Travel Planning

Cash Overseas (Part 2)

By January 9, 2016 No Comments

In Cash Overseas part one we discussed the main cash/purchasing options while traveling abroad. Here in part two, we’ll go into the good and bad of your backup options and emergency good-to-haves.

Cash backups:

  1. Checks
  2. Travelers cheques
  3. Travelex Cash Passport
  4. Mobile Wallet

1. Checks:

I always carry two in case of emergency. You may be able to cash them at an embassy or consulate. I haven’t tried taking one to a local bank. Might possible if you know someone with an account at said local bank.

2. Travelers cheques:

I haven’t used one of these since 1998, and even back then it was a hassle getting the thing cashed. I don’t know anyone who uses these anymore: to include Pauline Frommer, who says the hassle of trying to find a bank to cash them is usually more work than it’s worth. Can be a good last ditch chance for cash if you’re robbed though.

3. Travelex Cash Passport:

This is a option that works overseas and takes advantage of what I like to call the “Jason Borne effect”. This card is independent of your normal bank, so if someone steals it, they have access to only the funds on the card, not your entire savings account. I’ve used it with great success.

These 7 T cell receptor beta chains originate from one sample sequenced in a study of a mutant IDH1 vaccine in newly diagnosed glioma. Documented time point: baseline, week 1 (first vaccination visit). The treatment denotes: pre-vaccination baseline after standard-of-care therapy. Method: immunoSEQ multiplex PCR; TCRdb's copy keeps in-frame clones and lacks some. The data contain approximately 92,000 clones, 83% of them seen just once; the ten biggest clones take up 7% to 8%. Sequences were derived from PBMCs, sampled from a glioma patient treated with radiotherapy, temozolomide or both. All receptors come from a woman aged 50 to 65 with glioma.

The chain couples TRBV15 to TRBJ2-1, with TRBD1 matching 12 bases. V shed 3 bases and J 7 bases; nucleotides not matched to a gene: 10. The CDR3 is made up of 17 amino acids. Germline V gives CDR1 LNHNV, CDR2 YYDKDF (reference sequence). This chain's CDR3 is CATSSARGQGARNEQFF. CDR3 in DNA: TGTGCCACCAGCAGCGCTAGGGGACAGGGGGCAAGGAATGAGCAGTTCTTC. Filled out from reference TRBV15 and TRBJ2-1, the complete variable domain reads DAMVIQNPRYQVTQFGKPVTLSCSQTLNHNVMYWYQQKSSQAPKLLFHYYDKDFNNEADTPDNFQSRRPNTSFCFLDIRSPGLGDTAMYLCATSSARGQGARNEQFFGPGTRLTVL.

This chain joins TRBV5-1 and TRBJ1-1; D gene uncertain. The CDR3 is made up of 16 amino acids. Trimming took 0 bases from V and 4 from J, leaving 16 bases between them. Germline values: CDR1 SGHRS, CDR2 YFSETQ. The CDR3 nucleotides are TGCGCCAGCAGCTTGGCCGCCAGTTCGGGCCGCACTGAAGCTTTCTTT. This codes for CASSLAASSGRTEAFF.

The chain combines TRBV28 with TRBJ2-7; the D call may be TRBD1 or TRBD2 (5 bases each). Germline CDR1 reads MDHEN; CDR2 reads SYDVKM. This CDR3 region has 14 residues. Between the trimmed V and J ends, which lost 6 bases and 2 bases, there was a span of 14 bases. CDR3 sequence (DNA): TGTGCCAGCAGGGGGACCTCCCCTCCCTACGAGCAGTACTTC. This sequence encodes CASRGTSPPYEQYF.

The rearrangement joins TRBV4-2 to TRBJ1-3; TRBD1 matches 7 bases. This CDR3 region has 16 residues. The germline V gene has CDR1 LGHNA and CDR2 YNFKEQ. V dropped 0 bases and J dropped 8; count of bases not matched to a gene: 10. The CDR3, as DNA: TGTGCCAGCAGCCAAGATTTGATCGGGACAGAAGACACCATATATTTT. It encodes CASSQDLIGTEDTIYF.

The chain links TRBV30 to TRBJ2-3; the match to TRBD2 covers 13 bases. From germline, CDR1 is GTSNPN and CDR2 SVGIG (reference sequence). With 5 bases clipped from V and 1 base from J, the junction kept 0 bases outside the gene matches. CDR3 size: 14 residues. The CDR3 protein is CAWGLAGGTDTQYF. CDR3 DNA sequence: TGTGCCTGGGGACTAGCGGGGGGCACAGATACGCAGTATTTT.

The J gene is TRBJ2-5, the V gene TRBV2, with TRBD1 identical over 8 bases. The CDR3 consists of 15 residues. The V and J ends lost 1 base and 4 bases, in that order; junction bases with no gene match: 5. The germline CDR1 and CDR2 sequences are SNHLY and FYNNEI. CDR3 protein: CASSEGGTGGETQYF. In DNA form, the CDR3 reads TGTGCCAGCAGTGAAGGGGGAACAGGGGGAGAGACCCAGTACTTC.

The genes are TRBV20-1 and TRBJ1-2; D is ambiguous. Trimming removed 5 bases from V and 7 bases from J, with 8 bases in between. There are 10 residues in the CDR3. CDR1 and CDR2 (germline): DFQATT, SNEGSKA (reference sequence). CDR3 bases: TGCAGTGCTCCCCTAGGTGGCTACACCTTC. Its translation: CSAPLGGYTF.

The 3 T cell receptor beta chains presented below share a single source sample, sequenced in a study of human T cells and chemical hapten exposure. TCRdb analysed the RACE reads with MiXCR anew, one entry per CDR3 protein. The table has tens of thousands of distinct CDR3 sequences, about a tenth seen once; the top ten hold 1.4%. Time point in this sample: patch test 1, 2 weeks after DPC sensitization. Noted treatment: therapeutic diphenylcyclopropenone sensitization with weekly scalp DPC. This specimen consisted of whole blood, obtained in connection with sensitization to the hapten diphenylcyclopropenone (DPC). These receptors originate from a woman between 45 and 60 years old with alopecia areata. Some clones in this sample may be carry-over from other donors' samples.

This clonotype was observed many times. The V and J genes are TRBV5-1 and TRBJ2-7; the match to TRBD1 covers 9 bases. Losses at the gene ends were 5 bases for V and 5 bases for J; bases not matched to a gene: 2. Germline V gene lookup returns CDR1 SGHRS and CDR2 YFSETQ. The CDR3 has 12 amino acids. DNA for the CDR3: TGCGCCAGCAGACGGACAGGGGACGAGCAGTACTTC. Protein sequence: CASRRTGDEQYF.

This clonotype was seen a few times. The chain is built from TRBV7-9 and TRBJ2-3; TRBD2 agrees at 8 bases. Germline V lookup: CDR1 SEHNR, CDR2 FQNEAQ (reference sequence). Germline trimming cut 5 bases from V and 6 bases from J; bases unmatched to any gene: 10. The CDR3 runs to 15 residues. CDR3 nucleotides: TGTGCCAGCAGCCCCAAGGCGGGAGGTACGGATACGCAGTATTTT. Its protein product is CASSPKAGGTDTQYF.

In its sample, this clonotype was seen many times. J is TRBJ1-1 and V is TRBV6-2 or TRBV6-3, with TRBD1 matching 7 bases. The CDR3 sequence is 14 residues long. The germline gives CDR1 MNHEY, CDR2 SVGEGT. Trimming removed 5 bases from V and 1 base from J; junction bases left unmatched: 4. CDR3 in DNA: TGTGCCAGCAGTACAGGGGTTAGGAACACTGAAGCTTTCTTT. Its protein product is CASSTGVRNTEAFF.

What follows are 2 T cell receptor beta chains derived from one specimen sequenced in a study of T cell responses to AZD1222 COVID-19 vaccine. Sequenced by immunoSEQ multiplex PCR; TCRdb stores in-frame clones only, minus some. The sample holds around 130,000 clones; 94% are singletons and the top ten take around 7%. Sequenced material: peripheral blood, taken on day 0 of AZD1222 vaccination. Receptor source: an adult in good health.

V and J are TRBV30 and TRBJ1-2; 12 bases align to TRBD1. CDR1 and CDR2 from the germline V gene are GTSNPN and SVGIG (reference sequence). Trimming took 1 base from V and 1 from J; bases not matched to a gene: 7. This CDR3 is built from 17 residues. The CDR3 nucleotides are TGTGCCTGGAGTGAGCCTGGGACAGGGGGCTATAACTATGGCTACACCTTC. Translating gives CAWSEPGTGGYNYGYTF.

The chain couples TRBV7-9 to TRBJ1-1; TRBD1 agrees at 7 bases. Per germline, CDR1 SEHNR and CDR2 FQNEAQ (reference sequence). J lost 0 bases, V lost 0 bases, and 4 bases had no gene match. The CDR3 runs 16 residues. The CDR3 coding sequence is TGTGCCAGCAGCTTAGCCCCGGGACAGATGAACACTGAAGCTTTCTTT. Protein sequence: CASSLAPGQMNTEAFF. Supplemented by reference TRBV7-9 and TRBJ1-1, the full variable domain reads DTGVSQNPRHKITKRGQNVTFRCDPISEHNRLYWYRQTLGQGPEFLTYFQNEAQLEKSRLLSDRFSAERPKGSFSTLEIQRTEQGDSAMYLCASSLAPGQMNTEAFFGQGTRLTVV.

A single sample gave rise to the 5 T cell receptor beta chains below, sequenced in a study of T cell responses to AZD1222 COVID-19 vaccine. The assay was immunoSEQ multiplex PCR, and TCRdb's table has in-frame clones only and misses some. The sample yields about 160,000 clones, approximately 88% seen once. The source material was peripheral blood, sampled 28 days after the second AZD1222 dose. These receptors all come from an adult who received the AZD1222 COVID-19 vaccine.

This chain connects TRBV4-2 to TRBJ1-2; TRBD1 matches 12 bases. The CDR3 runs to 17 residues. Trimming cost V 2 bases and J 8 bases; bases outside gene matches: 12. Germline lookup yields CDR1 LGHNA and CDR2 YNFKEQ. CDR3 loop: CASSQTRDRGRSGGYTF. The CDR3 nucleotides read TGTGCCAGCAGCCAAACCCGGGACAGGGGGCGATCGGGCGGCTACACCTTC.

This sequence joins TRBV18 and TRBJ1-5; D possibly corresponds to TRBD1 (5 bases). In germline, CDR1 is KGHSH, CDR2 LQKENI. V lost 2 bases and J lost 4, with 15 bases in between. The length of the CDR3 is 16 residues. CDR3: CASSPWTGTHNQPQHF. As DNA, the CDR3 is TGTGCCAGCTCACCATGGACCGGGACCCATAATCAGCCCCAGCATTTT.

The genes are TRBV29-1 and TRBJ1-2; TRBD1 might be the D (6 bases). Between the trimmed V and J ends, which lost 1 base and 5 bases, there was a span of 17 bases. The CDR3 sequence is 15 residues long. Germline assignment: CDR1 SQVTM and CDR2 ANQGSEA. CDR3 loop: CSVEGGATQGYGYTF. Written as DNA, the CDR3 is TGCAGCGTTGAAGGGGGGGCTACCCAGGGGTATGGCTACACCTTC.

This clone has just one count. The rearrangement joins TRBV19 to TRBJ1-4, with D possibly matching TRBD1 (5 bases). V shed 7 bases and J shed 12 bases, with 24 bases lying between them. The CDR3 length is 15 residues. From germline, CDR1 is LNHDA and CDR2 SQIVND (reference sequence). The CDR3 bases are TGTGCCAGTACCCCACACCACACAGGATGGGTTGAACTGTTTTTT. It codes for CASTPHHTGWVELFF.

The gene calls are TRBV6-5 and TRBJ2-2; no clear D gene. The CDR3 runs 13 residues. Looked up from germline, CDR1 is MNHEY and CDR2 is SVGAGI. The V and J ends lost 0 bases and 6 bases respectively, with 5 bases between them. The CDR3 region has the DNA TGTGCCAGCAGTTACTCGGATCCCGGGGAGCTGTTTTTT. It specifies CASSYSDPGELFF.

*These also have the ‘chip’ which is basically ubiquitous outside of the US.

4. Mobile wallets:

Vodafone Wallet

Who carries a wallet anymore? Ugh, I can’t even. Via Flickr/Vodafone_de

I looked into Google wallet, but didn’t find where it would be of much use overseas outside of using it to book hotels or flights with online booking apps.  You can send cash to another G Wallet user though – but that won’t buy you a pizza.  Also – you’ll most likely still need a cc for incidentals once you checked in to a hotel.  I called Hotel Tonight and they said that in an emergency, they would call the hotel to waive the requirement to produce the card. How about that for customer service???

With a bevvy of cash alternatives, good cash carrying behavior, blending in and taking steps to prevent yourself from being a target in the first place you should have zero problems with having to get cash in an emergency (fingers crossed).

Annnnnd just for fun, here’s some weird money laws to illustrate that it’s always best to do your homework first before traveling :

  • Algeria requires you to keep track of your cash upon entry and exit. They will not/not allow you to change Dinars back to Dollars ANYWHERE. Not even the airport. Nor will they accept Dinars at the airport to pay for items. Once you enter the airport, you’re taking home whatever Algerian cash you have.
  • Conversely Morocco has limits on how much Dirham you can leave the country with.

 

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